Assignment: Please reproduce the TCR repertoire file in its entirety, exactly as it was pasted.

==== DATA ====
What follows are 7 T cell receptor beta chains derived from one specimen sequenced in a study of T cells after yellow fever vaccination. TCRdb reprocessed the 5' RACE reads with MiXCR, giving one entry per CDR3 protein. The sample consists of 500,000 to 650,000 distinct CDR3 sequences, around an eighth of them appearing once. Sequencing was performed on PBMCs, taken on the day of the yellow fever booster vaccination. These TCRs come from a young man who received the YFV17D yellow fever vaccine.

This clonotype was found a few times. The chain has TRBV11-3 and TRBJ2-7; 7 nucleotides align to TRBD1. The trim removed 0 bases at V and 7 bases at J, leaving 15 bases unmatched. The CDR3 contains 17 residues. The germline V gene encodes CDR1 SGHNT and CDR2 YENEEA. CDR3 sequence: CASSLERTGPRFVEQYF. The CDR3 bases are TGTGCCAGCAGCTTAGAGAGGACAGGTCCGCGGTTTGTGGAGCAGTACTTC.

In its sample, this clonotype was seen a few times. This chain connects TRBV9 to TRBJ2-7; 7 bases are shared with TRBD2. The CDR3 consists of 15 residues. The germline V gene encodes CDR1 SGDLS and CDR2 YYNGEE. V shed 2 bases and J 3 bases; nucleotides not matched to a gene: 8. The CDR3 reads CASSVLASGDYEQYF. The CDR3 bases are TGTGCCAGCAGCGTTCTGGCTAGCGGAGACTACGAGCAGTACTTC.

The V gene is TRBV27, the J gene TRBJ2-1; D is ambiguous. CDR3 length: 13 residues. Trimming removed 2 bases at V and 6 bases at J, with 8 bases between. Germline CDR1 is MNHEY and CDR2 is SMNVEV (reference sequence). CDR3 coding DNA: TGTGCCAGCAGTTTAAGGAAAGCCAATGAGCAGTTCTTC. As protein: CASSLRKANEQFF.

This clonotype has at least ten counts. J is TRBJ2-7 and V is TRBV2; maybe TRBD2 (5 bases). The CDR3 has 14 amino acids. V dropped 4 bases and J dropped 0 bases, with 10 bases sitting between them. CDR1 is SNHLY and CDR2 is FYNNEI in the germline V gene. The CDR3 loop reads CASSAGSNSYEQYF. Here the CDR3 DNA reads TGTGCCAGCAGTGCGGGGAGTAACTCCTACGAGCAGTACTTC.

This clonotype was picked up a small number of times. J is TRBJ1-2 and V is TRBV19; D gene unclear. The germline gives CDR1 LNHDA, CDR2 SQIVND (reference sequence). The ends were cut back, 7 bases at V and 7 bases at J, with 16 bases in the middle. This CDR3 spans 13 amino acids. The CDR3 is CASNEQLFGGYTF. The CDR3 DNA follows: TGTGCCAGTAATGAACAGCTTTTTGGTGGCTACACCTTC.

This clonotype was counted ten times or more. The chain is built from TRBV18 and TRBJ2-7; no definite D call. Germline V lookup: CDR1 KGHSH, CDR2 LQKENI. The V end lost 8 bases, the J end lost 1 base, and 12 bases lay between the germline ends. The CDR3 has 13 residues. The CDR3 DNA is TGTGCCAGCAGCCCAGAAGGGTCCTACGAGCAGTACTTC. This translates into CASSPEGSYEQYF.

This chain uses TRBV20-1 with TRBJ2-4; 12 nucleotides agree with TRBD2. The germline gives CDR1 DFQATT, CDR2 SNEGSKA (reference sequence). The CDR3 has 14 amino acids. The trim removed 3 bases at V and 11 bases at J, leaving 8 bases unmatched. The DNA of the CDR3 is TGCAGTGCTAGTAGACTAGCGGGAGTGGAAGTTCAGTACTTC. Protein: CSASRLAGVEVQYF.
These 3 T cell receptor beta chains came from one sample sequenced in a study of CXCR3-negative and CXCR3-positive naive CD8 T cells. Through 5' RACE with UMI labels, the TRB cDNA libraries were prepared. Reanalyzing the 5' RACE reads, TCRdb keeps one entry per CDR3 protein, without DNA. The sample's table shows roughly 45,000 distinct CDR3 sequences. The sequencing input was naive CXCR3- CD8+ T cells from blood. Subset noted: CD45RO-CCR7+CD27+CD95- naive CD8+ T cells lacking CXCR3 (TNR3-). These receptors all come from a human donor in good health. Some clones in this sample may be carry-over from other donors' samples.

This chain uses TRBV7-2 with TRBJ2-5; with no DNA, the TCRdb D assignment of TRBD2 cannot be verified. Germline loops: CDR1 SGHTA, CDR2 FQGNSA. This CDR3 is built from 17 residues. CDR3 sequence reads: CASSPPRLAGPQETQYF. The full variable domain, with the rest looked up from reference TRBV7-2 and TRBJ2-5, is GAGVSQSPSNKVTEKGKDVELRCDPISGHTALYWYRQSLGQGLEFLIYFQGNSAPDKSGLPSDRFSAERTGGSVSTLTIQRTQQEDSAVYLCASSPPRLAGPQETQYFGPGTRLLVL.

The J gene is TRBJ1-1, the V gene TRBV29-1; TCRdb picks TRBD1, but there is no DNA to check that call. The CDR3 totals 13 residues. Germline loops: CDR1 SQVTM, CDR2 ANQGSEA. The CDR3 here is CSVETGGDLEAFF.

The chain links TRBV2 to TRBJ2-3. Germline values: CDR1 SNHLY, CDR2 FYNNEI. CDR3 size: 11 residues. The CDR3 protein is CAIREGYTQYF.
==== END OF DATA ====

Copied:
What follows are 7 T cell receptor beta chains derived from one specimen sequenced in a study of T cells after yellow fever vaccination. TCRdb reprocessed the 5' RACE reads with MiXCR, giving one entry per CDR3 protein. The sample consists of 500,000 to 650,000 distinct CDR3 sequences, around an eighth of them appearing once. Sequencing was performed on PBMCs, taken on the day of the yellow fever booster vaccination. These TCRs come from a young man who received the YFV17D yellow fever vaccine.

This clonotype was found a few times. The chain has TRBV11-3 and TRBJ2-7; 7 nucleotides align to TRBD1. The trim removed 0 bases at V and 7 bases at J, leaving 15 bases unmatched. The CDR3 contains 17 residues. The germline V gene encodes CDR1 SGHNT and CDR2 YENEEA. CDR3 sequence: CASSLERTGPRFVEQYF. The CDR3 bases are TGTGCCAGCAGCTTAGAGAGGACAGGTCCGCGGTTTGTGGAGCAGTACTTC.

In its sample, this clonotype was seen a few times. This chain connects TRBV9 to TRBJ2-7; 7 bases are shared with TRBD2. The CDR3 consists of 15 residues. The germline V gene encodes CDR1 SGDLS and CDR2 YYNGEE. V shed 2 bases and J 3 bases; nucleotides not matched to a gene: 8. The CDR3 reads CASSVLASGDYEQYF. The CDR3 bases are TGTGCCAGCAGCGTTCTGGCTAGCGGAGACTACGAGCAGTACTTC.

The V gene is TRBV27, the J gene TRBJ2-1; D is ambiguous. CDR3 length: 13 residues. Trimming removed 2 bases at V and 6 bases at J, with 8 bases between. Germline CDR1 is MNHEY and CDR2 is SMNVEV (reference sequence). CDR3 coding DNA: TGTGCCAGCAGTTTAAGGAAAGCCAATGAGCAGTTCTTC. As protein: CASSLRKANEQFF.

This clonotype has at least ten counts. J is TRBJ2-7 and V is TRBV2; maybe TRBD2 (5 bases). The CDR3 has 14 amino acids. V dropped 4 bases and J dropped 0 bases, with 10 bases sitting between them. CDR1 is SNHLY and CDR2 is FYNNEI in the germline V gene. The CDR3 loop reads CASSAGSNSYEQYF. Here the CDR3 DNA reads TGTGCCAGCAGTGCGGGGAGTAACTCCTACGAGCAGTACTTC.

This clonotype was picked up a small number of times. J is TRBJ1-2 and V is TRBV19; D gene unclear. The germline gives CDR1 LNHDA, CDR2 SQIVND (reference sequence). The ends were cut back, 7 bases at V and 7 bases at J, with 16 bases in the middle. This CDR3 spans 13 amino acids. The CDR3 is CASNEQLFGGYTF. The CDR3 DNA follows: TGTGCCAGTAATGAACAGCTTTTTGGTGGCTACACCTTC.

This clonotype was counted ten times or more. The chain is built from TRBV18 and TRBJ2-7; no definite D call. Germline V lookup: CDR1 KGHSH, CDR2 LQKENI. The V end lost 8 bases, the J end lost 1 base, and 12 bases lay between the germline ends. The CDR3 has 13 residues. The CDR3 DNA is TGTGCCAGCAGCCCAGAAGGGTCCTACGAGCAGTACTTC. This translates into CASSPEGSYEQYF.

This chain uses TRBV20-1 with TRBJ2-4; 12 nucleotides agree with TRBD2. The germline gives CDR1 DFQATT, CDR2 SNEGSKA (reference sequence). The CDR3 has 14 amino acids. The trim removed 3 bases at V and 11 bases at J, leaving 8 bases unmatched. The DNA of the CDR3 is TGCAGTGCTAGTAGACTAGCGGGAGTGGAAGTTCAGTACTTC. Protein: CSASRLAGVEVQYF.
These 3 T cell receptor beta chains came from one sample sequenced in a study of CXCR3-negative and CXCR3-positive naive CD8 T cells. Through 5' RACE with UMI labels, the TRB cDNA libraries were prepared. Reanalyzing the 5' RACE reads, TCRdb keeps one entry per CDR3 protein, without DNA. The sample's table shows roughly 45,000 distinct CDR3 sequences. The sequencing input was naive CXCR3- CD8+ T cells from blood. Subset noted: CD45RO-CCR7+CD27+CD95- naive CD8+ T cells lacking CXCR3 (TNR3-). These receptors all come from a human donor in good health. Some clones in this sample may be carry-over from other donors' samples.

This chain uses TRBV7-2 with TRBJ2-5; with no DNA, the TCRdb D assignment of TRBD2 cannot be verified. Germline loops: CDR1 SGHTA, CDR2 FQGNSA. This CDR3 is built from 17 residues. CDR3 sequence reads: CASSPPRLAGPQETQYF. The full variable domain, with the rest looked up from reference TRBV7-2 and TRBJ2-5, is GAGVSQSPSNKVTEKGKDVELRCDPISGHTALYWYRQSLGQGLEFLIYFQGNSAPDKSGLPSDRFSAERTGGSVSTLTIQRTQQEDSAVYLCASSPPRLAGPQETQYFGPGTRLLVL.

The J gene is TRBJ1-1, the V gene TRBV29-1; TCRdb picks TRBD1, but there is no DNA to check that call. The CDR3 totals 13 residues. Germline loops: CDR1 SQVTM, CDR2 ANQGSEA. The CDR3 here is CSVETGGDLEAFF.

The chain links TRBV2 to TRBJ2-3. Germline values: CDR1 SNHLY, CDR2 FYNNEI. CDR3 size: 11 residues. The CDR3 protein is CAIREGYTQYF.